What it tests
This package is for the common factors affecting nutrients and soil growth.
pH Levels: Soil is rated on a pH scale, with a pH of 1 being most acidic and 14 being the most alkaline. Soil pH has in-direct yet an impactful effect on plants. Plant nutrients become available or unavailable according to the soil’s pH level. This test is known to indicate if there is a more serious problem in your soil. An unbalanced level of pH suggests the plant won’t get enough nutrients for growth. This unbalance can go as far as poisoning the plant. If the pH is too low, manganese can be present at toxic levels and if the pH is too high, the plant nutrient molybdenum becomes toxic.
Nutrients: Soil is a major source of plant growth. The three main nutrients associated with soil fertility are Nitrogen, Phosphorus, and Potassium. Nitrate is easily leached out of the soil by heavy rain, resulting in soil acidification. You need to apply nitrogen in small amounts so that plants use all of it, or in organic form, such as composted manure, so that leaching is reduced. Phosphorus transfers energy from sunlight to plants, stimulates early root and plant growth and hastens maturity. Potassium increases vigour and disease resistant of plants, helps form and move starches, sugars, and oils in plants, and can improve fruit quality. Knowing the nutrient unbalances in your soil allows you to take the right steps on correcting it.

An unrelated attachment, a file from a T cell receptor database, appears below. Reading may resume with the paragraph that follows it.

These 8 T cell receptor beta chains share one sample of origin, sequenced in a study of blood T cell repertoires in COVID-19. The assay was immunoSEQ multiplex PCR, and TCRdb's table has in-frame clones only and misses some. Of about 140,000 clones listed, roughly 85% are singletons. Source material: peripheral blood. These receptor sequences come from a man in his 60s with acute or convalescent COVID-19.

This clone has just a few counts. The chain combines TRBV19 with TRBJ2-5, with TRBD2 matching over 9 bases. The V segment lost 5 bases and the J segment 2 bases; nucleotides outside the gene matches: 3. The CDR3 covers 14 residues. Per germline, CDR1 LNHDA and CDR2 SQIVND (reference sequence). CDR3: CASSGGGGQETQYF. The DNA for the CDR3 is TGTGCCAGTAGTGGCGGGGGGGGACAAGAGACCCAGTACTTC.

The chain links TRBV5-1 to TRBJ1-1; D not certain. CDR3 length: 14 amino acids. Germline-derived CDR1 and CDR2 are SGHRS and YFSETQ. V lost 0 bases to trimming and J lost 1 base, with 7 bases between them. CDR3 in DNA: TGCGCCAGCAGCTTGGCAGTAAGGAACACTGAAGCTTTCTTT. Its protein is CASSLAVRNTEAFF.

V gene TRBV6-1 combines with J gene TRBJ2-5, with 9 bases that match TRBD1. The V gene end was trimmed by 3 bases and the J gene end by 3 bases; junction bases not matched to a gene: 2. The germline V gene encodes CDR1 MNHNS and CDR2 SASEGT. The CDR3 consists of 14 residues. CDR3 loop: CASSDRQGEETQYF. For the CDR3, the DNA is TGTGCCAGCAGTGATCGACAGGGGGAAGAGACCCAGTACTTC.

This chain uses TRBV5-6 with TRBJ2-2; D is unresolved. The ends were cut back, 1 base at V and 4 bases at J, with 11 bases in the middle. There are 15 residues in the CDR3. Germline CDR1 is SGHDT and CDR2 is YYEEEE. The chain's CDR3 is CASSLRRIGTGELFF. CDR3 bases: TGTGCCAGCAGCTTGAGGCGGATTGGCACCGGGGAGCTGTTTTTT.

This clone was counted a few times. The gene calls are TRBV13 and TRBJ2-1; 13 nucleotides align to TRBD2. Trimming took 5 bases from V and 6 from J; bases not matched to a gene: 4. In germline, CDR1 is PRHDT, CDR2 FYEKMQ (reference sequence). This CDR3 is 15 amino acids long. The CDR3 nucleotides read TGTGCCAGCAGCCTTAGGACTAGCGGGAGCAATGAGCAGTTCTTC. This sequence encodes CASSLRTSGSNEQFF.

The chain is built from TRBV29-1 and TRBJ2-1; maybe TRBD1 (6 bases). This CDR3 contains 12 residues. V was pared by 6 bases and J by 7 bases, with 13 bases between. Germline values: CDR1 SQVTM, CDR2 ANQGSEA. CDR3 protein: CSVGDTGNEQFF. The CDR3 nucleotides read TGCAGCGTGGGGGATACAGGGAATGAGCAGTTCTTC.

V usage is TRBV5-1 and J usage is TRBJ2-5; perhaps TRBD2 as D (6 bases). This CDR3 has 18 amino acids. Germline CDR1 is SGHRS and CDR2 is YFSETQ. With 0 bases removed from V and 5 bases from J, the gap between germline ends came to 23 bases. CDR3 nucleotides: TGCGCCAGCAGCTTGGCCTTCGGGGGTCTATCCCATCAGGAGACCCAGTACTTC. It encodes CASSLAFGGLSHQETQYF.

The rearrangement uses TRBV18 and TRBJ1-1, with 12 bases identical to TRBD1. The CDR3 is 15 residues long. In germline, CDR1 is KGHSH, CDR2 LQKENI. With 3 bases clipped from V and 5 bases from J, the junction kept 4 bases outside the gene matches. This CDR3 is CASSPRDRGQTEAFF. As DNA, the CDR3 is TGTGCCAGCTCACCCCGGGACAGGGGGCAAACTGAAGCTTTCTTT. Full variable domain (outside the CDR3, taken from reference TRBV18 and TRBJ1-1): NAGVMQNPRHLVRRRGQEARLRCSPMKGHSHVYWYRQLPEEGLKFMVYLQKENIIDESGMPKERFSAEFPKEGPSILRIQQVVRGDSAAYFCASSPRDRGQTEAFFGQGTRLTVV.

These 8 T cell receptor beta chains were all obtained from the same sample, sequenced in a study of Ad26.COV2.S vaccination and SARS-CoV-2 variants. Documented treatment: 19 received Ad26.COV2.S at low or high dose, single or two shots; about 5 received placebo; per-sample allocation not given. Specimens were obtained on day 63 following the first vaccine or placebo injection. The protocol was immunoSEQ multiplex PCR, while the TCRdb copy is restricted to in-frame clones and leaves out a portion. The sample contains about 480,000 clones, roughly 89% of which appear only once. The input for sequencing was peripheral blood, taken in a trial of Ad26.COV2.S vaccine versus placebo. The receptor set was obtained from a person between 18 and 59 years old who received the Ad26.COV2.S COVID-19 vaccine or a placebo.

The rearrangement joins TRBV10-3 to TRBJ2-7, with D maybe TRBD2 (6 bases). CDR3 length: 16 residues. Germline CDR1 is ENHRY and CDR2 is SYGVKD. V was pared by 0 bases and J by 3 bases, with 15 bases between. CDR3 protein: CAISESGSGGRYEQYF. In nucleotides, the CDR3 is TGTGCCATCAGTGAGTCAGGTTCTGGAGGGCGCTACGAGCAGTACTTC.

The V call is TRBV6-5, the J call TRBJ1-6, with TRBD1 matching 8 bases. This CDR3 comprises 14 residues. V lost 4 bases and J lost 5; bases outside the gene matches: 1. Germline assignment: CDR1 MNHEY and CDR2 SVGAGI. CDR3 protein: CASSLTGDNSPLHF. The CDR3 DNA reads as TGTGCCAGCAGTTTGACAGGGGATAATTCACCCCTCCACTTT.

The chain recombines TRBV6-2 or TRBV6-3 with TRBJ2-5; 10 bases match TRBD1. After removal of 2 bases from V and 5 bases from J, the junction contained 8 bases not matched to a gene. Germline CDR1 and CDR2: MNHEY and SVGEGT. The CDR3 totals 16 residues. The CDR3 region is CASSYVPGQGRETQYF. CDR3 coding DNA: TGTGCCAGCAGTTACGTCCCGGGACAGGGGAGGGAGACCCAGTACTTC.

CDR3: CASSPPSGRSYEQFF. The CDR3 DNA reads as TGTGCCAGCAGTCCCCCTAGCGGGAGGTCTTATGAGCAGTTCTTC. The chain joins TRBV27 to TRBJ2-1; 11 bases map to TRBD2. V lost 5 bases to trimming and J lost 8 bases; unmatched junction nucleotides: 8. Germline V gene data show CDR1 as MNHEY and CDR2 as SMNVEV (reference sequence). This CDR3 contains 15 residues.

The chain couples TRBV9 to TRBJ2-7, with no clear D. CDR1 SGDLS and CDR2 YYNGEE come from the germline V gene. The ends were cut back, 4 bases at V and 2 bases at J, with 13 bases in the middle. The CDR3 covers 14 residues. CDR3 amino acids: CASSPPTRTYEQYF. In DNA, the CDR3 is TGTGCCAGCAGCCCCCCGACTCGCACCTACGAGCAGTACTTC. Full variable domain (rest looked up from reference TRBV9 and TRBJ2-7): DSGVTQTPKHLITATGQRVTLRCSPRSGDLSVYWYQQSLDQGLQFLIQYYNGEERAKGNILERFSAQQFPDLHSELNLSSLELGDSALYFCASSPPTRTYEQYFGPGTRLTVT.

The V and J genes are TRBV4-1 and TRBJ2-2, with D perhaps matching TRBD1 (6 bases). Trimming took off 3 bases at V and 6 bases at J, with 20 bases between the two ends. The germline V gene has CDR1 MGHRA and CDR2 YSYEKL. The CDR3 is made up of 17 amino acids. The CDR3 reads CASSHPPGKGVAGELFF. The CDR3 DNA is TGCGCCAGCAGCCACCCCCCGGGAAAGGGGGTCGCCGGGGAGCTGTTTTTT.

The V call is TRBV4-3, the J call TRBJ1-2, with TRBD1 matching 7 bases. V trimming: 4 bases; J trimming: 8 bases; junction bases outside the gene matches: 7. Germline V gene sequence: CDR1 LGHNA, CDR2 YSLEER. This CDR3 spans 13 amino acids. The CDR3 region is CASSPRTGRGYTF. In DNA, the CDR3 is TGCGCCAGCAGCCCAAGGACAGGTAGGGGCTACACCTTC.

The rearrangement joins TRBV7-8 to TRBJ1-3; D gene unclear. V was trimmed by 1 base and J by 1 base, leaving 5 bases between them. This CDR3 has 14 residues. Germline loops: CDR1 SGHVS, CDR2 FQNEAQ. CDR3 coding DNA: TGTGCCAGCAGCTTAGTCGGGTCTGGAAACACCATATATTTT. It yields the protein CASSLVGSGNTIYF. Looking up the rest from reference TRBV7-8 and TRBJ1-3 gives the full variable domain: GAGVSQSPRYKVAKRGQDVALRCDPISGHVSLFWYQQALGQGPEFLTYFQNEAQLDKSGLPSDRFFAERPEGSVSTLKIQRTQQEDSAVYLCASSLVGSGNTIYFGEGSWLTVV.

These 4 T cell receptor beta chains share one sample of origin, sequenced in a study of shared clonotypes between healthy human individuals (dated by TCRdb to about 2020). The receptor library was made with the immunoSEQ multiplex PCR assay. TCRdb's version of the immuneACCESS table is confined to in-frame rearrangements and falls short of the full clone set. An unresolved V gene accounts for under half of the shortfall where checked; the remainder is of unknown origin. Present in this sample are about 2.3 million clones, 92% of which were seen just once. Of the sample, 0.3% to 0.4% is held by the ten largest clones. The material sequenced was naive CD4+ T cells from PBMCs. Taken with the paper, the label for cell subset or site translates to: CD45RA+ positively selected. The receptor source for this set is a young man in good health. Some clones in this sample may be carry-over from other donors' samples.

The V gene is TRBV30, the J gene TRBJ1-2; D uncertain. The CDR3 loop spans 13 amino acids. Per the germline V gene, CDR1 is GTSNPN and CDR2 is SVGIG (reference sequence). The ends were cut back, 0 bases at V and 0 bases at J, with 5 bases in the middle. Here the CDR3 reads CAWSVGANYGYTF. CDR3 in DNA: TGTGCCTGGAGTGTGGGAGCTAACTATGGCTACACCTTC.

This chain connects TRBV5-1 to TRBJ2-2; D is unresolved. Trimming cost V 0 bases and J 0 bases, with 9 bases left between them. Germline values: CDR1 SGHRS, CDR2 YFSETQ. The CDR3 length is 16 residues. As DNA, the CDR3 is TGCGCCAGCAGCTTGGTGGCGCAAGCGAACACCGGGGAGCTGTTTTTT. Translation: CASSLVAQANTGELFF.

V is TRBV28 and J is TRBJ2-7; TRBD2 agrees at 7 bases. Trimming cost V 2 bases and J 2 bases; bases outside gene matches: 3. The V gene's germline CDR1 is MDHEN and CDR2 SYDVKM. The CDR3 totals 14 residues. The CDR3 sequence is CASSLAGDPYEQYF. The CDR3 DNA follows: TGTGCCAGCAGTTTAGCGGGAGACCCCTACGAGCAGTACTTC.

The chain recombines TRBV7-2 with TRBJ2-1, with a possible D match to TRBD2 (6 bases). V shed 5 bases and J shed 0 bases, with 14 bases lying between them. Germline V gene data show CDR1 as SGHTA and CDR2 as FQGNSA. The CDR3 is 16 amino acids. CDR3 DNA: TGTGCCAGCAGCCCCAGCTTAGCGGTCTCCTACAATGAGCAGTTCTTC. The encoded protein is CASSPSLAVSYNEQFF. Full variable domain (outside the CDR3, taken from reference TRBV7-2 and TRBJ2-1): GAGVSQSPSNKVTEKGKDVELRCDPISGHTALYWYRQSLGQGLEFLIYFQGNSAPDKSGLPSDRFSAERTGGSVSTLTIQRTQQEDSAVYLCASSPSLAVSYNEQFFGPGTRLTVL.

You can add-on a metals test or a total organic compounds test, meant for determining the health of your compost.
Metals: Metals are a natural occurring substance inside our soils. The soil’s pH affects the availability of metals. Even though metals assist in soil growth, plants can have too much or too little of a certain metal. For instance, an iron deficiency, where there is yellowing in the veins of young leaves. Most plants thrive in slightly acidic soil because that pH gives them good access to all nutrients. Metals can become toxic to your vegetation as well. To See a list of metals tested, click here!
Total Organic Carbon: Organic matter is important in soil because it plays an important role in soil structure, nutrient availability, and water holding capacity. Knowing the organic content of your compost is essential for the decomposition process. If the Carbon-to-Nitrogen ratio is too high (excess carbon), decomposition slows down. If the Carbon-to-Nitrogen ratio is too low (excess nitrogen), you will end up with a stinky pile.
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